On 24 June 2008, Majestic Studios were quoted as saying:[12]

In response to the shocking notification that some alleged unauthorized copyrighted materials submitted by sources external to the development team have been found within the PC game Limbo of the Lost, we [the development team] have given our consent and full cooperation to both publishers who are recalling all units from all territories immediately. [...] To the best of our knowledge, no one at Majestic, [European publisher] G2Games or [North American publisher] Tri Synergy, Inc. knew about this infringement and knowingly played any part in it.

On 30 July 2008, Tim Croucher and Laurence Francis announced their departure from Majestic Studios with the following statement:[citation needed]

Due to the behaviour of certain members of the Majestic Studios team, Mr. T. Croucher and Mr. L. Francis would like to announce their departure from Majestic Studios; and would like it known that they have severed all connections, ties and links with the remaining members of the Majestic team.

Mr. Croucher would like it known that his input responsibility for Limbo of the Lost was: research, some vocal acting and puzzle design.

Mr. Francis would like it known that his input responsibility for Limbo of the Lost was: original opening theme and intro music, character scriptwriting for Darkmere, puzzle design and voice acting, particularly that of B. S. Briggs.

Neither Mr. Croucher nor Mr. Francis had any say or control over: graphics, rendering, coding or game screen design.

As far as both Mr. Croucher and Mr. Francis were aware, all submitted material was to be original; both Mr. Croucher and Mr. Francis adhered to this contractual clause.


The game received extremely negative reviews, according to the Metacritic website.[13]

In 2010, UGO included the game in the article "The 11 Weirdest Game Endings", commenting: "One thing that sure as hell wasn't stolen was the game's batcrap crazy ending, which must be seen to be believed."[14]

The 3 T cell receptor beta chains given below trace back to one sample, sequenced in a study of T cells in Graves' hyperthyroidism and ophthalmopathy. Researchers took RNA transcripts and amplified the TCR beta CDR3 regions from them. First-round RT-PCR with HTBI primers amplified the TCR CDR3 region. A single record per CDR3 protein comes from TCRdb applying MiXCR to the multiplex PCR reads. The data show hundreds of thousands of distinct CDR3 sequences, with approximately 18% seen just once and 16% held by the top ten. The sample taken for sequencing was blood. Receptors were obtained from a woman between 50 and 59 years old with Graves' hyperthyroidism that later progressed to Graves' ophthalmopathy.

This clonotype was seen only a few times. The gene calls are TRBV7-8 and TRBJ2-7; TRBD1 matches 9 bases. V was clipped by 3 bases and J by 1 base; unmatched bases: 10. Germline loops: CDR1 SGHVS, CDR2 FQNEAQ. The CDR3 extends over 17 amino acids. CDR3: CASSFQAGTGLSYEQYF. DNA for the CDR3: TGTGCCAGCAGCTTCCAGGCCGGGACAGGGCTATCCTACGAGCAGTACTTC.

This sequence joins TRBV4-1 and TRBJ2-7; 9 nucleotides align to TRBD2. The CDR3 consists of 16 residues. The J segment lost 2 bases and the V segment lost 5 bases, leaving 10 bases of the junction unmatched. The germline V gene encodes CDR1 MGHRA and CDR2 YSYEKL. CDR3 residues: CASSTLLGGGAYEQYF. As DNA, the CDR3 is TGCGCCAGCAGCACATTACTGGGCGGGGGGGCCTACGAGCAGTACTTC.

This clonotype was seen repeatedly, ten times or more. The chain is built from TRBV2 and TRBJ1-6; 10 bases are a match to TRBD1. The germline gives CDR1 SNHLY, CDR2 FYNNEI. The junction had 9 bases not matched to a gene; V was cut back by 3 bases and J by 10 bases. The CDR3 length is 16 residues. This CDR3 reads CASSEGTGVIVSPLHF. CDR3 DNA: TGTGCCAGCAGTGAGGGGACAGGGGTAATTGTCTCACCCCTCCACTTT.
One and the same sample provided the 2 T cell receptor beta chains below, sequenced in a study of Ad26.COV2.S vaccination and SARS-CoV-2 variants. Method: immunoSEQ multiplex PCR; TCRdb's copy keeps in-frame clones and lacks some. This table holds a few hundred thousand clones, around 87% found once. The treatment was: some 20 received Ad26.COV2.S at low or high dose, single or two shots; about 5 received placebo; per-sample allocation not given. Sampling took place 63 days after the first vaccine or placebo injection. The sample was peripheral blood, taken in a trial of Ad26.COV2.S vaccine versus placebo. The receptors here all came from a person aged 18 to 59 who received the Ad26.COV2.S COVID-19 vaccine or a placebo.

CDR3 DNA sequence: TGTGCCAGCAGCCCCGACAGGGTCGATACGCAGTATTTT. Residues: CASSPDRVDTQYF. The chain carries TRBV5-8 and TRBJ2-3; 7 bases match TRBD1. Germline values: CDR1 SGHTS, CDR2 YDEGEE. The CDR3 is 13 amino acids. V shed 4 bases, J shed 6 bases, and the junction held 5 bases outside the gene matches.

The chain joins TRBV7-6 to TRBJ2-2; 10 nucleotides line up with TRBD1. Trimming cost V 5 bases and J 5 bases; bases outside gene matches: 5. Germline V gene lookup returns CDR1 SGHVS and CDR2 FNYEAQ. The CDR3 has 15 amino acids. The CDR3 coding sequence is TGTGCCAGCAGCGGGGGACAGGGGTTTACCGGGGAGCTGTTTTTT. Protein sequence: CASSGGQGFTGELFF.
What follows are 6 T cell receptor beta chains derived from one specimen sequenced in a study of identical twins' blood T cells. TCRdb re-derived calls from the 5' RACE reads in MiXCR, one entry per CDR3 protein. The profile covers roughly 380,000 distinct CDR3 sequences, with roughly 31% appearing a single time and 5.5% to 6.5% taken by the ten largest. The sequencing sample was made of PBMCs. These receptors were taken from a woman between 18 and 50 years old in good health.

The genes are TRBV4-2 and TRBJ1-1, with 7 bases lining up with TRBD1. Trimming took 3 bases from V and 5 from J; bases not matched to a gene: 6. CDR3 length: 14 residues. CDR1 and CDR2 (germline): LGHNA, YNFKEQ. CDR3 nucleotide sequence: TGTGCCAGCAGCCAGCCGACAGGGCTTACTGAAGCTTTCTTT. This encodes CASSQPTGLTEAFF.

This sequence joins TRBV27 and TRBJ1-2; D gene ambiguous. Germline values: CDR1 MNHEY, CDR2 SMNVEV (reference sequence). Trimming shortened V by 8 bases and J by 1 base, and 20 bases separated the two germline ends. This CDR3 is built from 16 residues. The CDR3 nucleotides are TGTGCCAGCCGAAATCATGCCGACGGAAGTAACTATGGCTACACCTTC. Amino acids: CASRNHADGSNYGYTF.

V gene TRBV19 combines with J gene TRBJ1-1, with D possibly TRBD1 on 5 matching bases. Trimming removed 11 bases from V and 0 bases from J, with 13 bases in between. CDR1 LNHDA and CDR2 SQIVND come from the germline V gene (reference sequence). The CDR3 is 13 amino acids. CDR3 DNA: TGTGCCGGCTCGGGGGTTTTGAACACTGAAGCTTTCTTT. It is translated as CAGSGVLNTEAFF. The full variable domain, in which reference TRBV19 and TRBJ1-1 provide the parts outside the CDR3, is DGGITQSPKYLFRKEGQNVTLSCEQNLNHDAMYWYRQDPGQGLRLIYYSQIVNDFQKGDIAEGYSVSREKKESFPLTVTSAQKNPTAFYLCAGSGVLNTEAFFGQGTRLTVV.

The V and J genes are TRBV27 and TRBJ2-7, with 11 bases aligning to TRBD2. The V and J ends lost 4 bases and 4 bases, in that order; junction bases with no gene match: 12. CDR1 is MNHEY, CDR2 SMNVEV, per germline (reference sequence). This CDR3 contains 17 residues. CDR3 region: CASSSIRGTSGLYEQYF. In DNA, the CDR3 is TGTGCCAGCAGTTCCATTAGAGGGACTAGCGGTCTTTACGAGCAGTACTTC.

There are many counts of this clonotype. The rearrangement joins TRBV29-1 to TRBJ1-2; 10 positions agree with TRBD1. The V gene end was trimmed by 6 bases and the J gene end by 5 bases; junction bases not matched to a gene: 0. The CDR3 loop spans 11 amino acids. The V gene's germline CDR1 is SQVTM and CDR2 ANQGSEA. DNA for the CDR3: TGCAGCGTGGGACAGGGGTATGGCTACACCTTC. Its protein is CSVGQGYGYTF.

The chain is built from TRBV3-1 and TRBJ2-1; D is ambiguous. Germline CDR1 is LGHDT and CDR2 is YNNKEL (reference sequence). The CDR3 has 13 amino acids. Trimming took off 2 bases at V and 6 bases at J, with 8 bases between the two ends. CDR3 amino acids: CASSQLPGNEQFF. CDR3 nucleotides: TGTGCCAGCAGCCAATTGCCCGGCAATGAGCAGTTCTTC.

Fan-created game[edit]

In 2008, shortly after its release, fans created "Macarena of the Missing" which they described as a "A bootleg demake of Limbo of the Lost".[15]


  1. ^ "Limbo of the Lost Page". GamePro. Archived from the original on 26 June 2008. Retrieved 13 June 2008.
  2. ^ "The Hall of Light: Database of Amiga Games". Archived from the original on 8 June 2011. Retrieved 16 April 2009.
  3. ^ a b Walker, John (12 June 2008). "Limbo Of The Lost - An Astonishing Tale". Rock, Paper, Shotgun. Archived from the original on 7 January 2010.
  4. ^ Young, Rosemary (July 2007). "Limbo of the Lost". Quandary. Archived from the original on 23 May 2008. Retrieved 12 June 2008.
  5. ^ a b Aplin, Gordon (December 2006). "Limbo of the Lost: Interview with Steve Bovis". Quandary. Archived from the original on 14 June 2008. Retrieved 12 June 2008.
  6. ^ Allin, Jack (7 May 2008). "Limbo of the Lost destined for North America". Adventure Gamers. Archived from the original on 13 May 2008. Retrieved 12 June 2008.
  7. ^ Allin, Jack (11 June 2008). "Limbo of the Lost disappears into Oblivion". Adventure Gamers. Archived from the original on 13 June 2008. Retrieved 12 June 2008.
  8. ^ Lodata, Ryan (10 June 2008). "Limbo of the Lost or Oblivion?". GamePlasma. Archived from the original on 4 June 2012. Retrieved 4 August 2013.
  9. ^ Sinclair, Brendan (12 June 2008). "PC game accused of purloining Oblivion assets". GameSpot. Archived from the original on 9 March 2009.
  10. ^ a b Boyes, Emma (16 June 2008). "Limbo in limbo after plagiarism outcry". GameSpot. Archived from the original on 20 October 2018. Retrieved 12 June 2008.
  11. ^ a b Caoili, Eric (12 June 2008). "Tri Synergy Discontinues Limbo Of The Lost On Stolen Asset Allegations". Gamasutra. Archived from the original on 13 June 2008. Retrieved 12 June 2008.
  12. ^ Sinclair, Brendan (27 June 2008). "Limbo of the Lost devs respond to plagiarism charges". GameSpot. Archived from the original on 11 May 2020. Retrieved 24 June 2008.
  13. ^ "Limbo of the Lost for PC Reviews - Metacritic". Metacritic.
  14. ^ "The 11 Weirdest Game Endings". Archived from the original on 21 February 2014. Retrieved 12 January 2011.{{cite web}}: CS1 maint: bot: original URL status unknown (link)
  15. ^ "Macarena of the Missing [FINISHED]".